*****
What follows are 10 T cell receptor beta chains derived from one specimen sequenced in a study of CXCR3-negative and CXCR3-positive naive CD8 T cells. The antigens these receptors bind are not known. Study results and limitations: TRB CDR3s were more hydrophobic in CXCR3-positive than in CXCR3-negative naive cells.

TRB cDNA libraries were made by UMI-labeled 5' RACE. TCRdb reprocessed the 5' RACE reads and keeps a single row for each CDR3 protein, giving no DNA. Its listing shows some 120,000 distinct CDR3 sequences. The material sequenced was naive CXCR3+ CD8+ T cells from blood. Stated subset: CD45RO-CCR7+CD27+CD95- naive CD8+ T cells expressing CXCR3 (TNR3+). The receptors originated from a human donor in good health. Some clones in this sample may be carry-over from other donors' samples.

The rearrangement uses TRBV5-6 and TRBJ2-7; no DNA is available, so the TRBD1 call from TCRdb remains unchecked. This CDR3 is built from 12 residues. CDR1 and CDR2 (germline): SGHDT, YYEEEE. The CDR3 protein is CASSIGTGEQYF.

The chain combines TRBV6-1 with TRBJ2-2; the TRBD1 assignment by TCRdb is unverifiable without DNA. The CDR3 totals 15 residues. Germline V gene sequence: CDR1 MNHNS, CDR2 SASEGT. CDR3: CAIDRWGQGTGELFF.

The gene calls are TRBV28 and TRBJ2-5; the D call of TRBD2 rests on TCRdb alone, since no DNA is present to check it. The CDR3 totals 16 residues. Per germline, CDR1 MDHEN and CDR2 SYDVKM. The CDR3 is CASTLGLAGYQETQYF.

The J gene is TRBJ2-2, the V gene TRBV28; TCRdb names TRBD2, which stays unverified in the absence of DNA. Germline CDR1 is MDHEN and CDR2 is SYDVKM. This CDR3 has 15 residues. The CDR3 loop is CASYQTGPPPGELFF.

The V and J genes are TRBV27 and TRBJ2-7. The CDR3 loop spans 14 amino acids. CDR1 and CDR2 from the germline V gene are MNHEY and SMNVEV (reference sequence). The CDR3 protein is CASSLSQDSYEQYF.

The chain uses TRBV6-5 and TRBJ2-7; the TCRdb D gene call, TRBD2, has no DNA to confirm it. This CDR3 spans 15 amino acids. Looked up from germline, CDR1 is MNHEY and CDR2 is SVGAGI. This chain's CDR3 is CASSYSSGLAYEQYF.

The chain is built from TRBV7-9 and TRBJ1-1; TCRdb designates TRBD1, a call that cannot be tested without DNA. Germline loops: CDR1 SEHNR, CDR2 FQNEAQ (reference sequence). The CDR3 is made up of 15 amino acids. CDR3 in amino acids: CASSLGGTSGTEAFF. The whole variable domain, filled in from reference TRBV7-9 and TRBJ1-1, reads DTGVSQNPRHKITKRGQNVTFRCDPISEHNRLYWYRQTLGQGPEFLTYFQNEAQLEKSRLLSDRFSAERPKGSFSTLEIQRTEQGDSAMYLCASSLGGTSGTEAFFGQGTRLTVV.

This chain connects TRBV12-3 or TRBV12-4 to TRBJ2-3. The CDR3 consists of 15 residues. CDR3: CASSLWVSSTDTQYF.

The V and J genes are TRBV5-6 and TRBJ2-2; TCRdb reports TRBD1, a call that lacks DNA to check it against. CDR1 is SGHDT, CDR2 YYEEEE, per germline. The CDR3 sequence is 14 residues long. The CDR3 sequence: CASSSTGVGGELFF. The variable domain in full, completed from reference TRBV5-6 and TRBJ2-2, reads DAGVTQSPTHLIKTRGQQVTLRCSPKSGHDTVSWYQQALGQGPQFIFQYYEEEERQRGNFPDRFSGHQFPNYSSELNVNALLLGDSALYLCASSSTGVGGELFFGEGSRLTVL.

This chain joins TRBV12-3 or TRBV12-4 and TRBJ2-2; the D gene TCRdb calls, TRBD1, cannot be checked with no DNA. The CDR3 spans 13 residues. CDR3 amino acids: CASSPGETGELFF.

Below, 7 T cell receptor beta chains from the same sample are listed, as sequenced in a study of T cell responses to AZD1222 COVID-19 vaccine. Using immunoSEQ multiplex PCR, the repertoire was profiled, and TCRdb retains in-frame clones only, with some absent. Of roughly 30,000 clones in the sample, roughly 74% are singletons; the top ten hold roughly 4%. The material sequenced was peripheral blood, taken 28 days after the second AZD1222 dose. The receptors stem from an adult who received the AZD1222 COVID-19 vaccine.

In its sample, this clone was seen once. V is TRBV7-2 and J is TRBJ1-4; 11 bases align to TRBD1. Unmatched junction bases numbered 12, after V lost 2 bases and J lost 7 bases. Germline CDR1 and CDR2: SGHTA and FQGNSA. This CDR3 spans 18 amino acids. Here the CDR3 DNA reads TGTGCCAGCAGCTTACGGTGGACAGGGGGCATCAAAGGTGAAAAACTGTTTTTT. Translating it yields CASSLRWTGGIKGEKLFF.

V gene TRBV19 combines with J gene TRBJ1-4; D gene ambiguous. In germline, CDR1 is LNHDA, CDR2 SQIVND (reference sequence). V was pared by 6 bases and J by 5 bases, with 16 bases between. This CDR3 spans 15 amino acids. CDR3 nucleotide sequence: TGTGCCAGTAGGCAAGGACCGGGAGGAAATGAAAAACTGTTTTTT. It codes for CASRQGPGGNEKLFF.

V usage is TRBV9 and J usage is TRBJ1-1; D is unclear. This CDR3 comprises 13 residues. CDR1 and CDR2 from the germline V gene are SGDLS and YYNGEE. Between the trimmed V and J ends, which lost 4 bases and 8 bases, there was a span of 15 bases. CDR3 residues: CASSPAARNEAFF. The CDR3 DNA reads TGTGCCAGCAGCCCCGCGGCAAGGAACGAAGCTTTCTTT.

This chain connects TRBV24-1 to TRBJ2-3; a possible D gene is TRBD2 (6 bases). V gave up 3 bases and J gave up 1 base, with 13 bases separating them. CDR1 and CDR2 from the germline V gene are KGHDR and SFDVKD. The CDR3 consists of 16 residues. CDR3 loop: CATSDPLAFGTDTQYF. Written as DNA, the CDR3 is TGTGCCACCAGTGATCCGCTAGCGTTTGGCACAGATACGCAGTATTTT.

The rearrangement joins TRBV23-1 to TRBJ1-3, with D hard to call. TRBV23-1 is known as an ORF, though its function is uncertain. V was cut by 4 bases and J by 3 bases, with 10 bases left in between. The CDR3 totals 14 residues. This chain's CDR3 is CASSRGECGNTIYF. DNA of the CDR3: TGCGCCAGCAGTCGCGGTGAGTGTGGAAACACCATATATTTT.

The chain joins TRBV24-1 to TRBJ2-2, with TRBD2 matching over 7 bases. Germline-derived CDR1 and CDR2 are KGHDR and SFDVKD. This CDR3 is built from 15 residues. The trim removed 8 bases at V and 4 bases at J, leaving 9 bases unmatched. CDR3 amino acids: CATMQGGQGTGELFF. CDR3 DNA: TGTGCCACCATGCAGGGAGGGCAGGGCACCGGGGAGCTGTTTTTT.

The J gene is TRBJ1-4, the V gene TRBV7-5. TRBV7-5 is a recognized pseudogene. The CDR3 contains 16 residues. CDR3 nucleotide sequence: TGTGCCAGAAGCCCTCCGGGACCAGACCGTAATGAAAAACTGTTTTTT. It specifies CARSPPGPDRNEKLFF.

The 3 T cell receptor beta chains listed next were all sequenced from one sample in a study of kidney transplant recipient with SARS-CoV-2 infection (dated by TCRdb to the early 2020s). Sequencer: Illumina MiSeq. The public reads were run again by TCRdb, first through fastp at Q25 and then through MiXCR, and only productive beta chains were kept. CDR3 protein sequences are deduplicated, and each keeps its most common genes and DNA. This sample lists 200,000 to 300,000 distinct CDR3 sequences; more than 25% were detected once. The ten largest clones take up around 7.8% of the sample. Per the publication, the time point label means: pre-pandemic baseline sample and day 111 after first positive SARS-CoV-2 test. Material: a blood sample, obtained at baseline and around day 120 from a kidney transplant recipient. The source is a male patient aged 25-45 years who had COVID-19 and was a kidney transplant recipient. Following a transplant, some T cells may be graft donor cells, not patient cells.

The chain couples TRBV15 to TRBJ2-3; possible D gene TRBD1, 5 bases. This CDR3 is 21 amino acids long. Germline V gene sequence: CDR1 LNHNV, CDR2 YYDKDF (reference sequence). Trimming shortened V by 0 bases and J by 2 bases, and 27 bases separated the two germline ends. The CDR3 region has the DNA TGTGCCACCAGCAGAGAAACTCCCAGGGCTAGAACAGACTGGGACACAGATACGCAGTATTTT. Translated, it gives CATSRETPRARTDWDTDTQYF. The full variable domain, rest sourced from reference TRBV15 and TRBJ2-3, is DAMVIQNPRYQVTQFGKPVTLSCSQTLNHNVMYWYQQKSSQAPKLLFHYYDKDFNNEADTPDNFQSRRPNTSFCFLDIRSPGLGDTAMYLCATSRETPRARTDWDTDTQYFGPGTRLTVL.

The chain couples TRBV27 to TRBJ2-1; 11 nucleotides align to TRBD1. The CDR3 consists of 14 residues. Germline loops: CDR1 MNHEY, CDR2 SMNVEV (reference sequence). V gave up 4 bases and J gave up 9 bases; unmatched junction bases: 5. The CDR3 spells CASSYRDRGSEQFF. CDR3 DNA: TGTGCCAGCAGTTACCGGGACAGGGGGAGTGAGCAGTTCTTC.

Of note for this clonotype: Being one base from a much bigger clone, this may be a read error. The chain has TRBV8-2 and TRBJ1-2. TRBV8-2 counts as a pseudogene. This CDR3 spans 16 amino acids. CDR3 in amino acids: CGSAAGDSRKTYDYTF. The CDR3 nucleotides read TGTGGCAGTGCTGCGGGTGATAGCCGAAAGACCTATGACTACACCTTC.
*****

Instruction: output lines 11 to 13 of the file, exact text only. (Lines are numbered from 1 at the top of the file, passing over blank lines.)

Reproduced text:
The V and J genes are TRBV5-6 and TRBJ2-2; TCRdb reports TRBD1, a call that lacks DNA to check it against. CDR1 is SGHDT, CDR2 YYEEEE, per germline. The CDR3 sequence is 14 residues long. The CDR3 sequence: CASSSTGVGGELFF. The variable domain in full, completed from reference TRBV5-6 and TRBJ2-2, reads DAGVTQSPTHLIKTRGQQVTLRCSPKSGHDTVSWYQQALGQGPQFIFQYYEEEERQRGNFPDRFSGHQFPNYSSELNVNALLLGDSALYLCASSSTGVGGELFFGEGSRLTVL.

This chain joins TRBV12-3 or TRBV12-4 and TRBJ2-2; the D gene TCRdb calls, TRBD1, cannot be checked with no DNA. The CDR3 spans 13 residues. CDR3 amino acids: CASSPGETGELFF.

Below, 7 T cell receptor beta chains from the same sample are listed, as sequenced in a study of T cell responses to AZD1222 COVID-19 vaccine. Using immunoSEQ multiplex PCR, the repertoire was profiled, and TCRdb retains in-frame clones only, with some absent. Of roughly 30,000 clones in the sample, roughly 74% are singletons; the top ten hold roughly 4%. The material sequenced was peripheral blood, taken 28 days after the second AZD1222 dose. The receptors stem from an adult who received the AZD1222 COVID-19 vaccine.